The FDA reported that exact substitution (mg for mg) can result in drug levels that are lower or higher than needed to effectively treat infections due to variations in how the drug is absorbed and managed by the body.

“The delayed-release tablet has a higher bioavailability than the oral suspension,” the FDA said. “As a result, the dose and frequency of administration for [posaconazole] depend on the particular formulation used and the indication for use.”

To prevent future dosing errors, the outer cartons and labels for posaconazole were updated to clarify that the two formulations cannot be directly substituted for each other. Instead, a change in dose is required.

The FDA recommends that prescribers specify the dosage form, strength, and frequency of all posaconazole prescriptions, that pharmacists request prescribers to clarify the dosage form, strength, or frequency when it is not specified, and that patients talk to their health care professional before switching formulations.

Patients receiving posaconazole should seek medical care if they develop severe diarrhea or vomiting, notice swelling in an arm or leg, experience shortness of breath, or notice a change in heart rate or heart rhythm.

    Perspective
    Edward A. Bell

    Edward A. Bell

    This drug safety communication on the appropriate use of posaconazole, a triazole antifungal agent, perhaps can be summarized best rather simply: when prescribing a drug product for a patient, write or electronically enter the characteristics that are essential for every prescribed product, including the dosage form, the strength, the dose, and the dosing schedule. Without this essential information, confusion and medication errors may ensue, potentially with significant consequences.

    Such confusion with posaconazole products has resulted in a patient’s death, according to the FDA. Posaconazole is commercially available as a delayed-release tablet, an oral liquid suspension and an intravenous liquid formulation. The delayed-release tablets and the oral suspension are not directly equivalent (interchangeable) on a mg-per-mg basis.

    Reasoning for this relates to differing pharmacokinetic variables among these dosage forms — differences in oral absorption and total body clearance, among other variables — and thus differences in dosing. Several other drugs products share similar precautions on dosage form/dosing differences, including Zithromax (azithromycin, Pfizer) and Augmentin (amoxicillin/clavulanate, Dr. Reddy’s Laboratories).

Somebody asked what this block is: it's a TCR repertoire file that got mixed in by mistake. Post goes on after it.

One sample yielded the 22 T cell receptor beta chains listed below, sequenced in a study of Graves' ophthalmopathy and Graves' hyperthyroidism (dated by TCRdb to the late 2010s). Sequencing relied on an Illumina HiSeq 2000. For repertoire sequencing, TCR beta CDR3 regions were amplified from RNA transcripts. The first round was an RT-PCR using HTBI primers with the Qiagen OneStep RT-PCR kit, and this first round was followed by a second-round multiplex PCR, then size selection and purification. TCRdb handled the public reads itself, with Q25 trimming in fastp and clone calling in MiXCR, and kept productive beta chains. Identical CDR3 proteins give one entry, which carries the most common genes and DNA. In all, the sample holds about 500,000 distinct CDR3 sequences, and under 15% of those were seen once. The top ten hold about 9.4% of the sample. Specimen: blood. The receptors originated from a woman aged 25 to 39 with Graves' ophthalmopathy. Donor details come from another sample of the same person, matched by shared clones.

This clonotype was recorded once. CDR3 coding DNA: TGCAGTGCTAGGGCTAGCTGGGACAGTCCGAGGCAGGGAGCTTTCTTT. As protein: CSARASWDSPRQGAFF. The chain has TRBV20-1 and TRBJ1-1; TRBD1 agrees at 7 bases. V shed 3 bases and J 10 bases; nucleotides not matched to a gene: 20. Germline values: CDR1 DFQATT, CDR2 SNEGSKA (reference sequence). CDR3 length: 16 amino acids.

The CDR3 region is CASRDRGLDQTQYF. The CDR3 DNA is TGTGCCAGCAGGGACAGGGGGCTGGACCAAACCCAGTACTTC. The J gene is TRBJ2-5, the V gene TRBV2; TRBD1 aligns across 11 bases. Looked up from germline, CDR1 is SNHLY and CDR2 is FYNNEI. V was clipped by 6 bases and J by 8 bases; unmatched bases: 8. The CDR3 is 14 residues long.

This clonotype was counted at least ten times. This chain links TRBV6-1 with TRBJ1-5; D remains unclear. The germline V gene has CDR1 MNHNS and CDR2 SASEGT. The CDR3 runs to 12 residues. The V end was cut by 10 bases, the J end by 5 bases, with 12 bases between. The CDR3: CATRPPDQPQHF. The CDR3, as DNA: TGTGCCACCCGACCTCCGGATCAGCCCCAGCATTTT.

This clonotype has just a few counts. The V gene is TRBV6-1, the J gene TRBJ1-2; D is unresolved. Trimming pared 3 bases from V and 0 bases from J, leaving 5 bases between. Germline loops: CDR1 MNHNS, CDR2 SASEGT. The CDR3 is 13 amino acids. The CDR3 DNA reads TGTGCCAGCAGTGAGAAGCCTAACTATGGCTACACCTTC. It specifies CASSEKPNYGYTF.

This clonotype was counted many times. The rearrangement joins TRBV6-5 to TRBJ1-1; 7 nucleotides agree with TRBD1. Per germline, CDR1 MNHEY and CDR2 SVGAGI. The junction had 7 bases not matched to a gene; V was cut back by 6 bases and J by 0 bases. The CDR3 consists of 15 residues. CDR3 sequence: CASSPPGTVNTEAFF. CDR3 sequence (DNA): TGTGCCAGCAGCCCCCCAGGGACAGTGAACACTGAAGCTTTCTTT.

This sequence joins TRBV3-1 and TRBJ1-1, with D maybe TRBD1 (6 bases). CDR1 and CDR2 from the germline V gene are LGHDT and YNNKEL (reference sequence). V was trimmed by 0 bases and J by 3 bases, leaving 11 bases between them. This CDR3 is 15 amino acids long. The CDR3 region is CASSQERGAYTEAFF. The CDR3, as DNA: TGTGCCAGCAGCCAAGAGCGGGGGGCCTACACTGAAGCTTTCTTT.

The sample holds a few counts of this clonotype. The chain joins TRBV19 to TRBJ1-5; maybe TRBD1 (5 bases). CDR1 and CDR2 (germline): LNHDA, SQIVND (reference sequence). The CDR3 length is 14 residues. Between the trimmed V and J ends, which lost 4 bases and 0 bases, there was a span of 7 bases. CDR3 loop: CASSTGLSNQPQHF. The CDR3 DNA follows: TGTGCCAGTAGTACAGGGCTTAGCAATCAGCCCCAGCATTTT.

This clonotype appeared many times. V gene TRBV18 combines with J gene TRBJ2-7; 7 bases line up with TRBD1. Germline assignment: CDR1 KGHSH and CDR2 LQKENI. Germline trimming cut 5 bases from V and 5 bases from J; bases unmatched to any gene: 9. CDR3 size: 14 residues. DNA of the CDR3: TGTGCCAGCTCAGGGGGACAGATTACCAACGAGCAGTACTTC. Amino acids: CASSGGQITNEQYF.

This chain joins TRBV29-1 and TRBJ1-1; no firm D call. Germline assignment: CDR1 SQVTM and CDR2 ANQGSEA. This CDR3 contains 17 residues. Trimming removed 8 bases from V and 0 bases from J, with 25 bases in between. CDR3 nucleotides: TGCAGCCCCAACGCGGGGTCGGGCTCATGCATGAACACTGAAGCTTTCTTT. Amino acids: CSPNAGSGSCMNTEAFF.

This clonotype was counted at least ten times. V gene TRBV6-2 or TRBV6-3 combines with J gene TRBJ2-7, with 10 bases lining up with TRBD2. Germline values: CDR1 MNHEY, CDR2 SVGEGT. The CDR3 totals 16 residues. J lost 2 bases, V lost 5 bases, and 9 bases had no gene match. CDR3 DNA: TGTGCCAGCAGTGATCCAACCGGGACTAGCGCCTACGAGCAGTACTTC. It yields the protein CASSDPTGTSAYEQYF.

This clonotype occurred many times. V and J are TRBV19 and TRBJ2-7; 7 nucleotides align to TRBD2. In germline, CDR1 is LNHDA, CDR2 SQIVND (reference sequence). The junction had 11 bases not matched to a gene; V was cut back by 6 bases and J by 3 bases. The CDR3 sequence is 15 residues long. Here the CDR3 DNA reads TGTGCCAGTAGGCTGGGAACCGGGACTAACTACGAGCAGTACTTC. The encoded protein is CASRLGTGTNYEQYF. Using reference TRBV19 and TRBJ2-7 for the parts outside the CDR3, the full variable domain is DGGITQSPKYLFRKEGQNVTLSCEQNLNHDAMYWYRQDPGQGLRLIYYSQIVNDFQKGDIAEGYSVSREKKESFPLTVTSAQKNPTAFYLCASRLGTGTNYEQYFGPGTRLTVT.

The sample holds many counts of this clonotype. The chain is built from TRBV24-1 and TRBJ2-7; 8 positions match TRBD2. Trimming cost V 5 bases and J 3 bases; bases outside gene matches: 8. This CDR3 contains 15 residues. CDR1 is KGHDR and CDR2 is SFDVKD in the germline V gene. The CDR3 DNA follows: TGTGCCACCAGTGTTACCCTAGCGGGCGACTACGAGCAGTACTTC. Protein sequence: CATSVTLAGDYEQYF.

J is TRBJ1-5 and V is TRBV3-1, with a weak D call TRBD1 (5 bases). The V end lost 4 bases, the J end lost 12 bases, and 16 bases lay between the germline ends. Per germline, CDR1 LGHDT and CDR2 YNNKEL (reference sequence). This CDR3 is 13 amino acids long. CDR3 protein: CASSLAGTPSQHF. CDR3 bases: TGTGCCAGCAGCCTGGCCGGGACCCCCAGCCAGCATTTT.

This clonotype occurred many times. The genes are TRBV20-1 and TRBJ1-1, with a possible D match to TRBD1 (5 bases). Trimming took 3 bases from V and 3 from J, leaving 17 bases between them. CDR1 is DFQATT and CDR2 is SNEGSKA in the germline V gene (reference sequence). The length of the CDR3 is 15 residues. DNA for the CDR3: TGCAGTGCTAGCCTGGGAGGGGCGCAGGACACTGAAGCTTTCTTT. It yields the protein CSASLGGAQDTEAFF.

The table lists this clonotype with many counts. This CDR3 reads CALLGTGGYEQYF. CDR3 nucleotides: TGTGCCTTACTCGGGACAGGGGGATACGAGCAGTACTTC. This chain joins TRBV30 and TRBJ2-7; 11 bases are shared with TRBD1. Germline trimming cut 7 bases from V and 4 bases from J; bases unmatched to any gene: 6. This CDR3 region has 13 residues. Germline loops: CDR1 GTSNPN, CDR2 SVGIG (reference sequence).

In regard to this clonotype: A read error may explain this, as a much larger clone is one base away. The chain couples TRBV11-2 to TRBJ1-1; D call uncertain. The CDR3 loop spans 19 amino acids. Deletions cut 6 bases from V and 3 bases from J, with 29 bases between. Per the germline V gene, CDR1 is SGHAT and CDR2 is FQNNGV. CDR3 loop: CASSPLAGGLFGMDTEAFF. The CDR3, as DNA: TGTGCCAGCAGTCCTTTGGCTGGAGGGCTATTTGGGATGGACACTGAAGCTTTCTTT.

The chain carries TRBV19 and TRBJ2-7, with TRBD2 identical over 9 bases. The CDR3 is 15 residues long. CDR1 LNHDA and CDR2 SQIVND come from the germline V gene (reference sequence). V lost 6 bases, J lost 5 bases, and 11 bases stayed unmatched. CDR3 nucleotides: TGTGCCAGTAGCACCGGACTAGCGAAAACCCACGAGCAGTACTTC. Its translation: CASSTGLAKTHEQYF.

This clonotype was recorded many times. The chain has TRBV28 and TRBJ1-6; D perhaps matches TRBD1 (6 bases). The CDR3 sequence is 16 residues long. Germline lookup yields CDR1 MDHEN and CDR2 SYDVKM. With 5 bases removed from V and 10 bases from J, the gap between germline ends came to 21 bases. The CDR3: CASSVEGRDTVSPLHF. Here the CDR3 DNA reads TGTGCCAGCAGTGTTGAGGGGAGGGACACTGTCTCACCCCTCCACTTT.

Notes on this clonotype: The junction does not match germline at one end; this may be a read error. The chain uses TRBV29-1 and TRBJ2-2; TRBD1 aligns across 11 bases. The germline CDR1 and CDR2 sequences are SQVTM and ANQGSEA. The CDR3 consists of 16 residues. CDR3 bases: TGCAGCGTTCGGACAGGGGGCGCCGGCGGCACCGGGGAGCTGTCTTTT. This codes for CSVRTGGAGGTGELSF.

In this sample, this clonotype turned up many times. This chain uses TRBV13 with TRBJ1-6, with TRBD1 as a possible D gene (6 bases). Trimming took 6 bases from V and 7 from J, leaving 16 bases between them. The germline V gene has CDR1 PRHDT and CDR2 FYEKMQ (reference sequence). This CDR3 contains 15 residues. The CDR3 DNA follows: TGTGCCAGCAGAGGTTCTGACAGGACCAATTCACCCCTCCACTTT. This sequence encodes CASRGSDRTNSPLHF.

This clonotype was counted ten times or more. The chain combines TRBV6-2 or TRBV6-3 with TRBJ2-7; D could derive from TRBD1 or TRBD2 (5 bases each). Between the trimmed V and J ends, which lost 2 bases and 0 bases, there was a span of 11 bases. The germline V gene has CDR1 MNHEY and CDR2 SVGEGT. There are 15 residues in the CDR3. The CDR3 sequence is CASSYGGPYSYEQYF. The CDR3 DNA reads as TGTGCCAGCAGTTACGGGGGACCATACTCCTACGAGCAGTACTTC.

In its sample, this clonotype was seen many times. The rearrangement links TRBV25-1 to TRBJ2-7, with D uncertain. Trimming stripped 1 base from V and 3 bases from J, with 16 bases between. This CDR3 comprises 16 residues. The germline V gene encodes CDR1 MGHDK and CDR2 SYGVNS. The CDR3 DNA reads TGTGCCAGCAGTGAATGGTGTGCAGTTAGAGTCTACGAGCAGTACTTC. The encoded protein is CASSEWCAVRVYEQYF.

With the commercial availability of so many drug products, and with new drug products and dosage forms introduced frequently, it is difficult not to be confused. When such confusion ensues, do not hesitate to call your institutional or community pharmacy and ask.

    Noxafil dosage form and dosing

    Delayed-release tablets – 100 mg

    Dose

    • Prophylaxis – invasive Aspergillus and Candida infection (≥13 years age)

    • Loading dose – 3 x 100 mg (300 mg) DR tablets twice daily x 1 day, then maintenance dose of 3 x 100 mg (300 mg) DR tablets once daily

    Oral suspension – 40 mg/mL

    Dose

    • Prophylaxis – invasive Aspergillus and Candida infection (≥13 years age)

    • Treatment – oropharyngeal Candida infection

    • 5 mL (200 mg) three times daily

    • Loading dose – 2.5 mL (100 mg) twice daily x 1 day, then maintenance dose of 2.5 mL (100 mg) once daily for 13 days

    • Edward A. Bell, PharmD, BCPS
    • Infectious Diseases in Children Editorial Board member Professor of pharmacy practice Drake University College of Pharmacy and Health Sciences Blank Children’s Hospital and Clinics

    Disclosures: Bell reports no relevant financial disclosures.